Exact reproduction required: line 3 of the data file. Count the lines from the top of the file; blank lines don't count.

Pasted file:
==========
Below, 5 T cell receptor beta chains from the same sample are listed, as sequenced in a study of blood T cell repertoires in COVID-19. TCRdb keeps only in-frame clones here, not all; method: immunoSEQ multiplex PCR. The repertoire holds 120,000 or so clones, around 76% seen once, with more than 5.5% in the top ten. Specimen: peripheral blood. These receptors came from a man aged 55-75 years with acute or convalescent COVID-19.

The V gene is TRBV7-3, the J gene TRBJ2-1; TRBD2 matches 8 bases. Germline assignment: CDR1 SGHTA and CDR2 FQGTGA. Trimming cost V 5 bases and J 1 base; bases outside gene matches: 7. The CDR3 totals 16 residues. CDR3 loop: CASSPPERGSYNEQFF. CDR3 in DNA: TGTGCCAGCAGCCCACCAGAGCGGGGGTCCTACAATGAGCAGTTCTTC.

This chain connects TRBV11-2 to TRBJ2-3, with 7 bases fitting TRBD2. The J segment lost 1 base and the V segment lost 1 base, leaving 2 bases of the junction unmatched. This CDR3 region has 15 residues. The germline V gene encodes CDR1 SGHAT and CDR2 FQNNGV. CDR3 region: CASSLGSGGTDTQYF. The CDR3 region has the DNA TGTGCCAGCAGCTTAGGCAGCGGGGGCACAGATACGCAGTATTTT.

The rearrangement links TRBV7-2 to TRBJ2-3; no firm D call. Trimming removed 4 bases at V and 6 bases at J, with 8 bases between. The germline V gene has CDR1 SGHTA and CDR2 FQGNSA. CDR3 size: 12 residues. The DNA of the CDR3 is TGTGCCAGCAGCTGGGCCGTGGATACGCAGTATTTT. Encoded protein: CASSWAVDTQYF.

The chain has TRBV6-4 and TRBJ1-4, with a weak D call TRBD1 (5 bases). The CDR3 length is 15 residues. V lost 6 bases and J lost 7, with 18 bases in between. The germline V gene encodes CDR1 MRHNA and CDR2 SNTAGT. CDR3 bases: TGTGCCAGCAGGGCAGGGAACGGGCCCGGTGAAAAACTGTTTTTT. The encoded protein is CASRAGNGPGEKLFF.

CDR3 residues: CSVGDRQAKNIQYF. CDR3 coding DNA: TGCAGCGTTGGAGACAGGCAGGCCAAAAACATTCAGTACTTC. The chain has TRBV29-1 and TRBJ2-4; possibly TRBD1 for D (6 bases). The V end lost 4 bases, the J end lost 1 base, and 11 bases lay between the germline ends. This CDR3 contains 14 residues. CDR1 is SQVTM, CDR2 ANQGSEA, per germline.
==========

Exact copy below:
This chain connects TRBV11-2 to TRBJ2-3, with 7 bases fitting TRBD2. The J segment lost 1 base and the V segment lost 1 base, leaving 2 bases of the junction unmatched. This CDR3 region has 15 residues. The germline V gene encodes CDR1 SGHAT and CDR2 FQNNGV. CDR3 region: CASSLGSGGTDTQYF. The CDR3 region has the DNA TGTGCCAGCAGCTTAGGCAGCGGGGGCACAGATACGCAGTATTTT.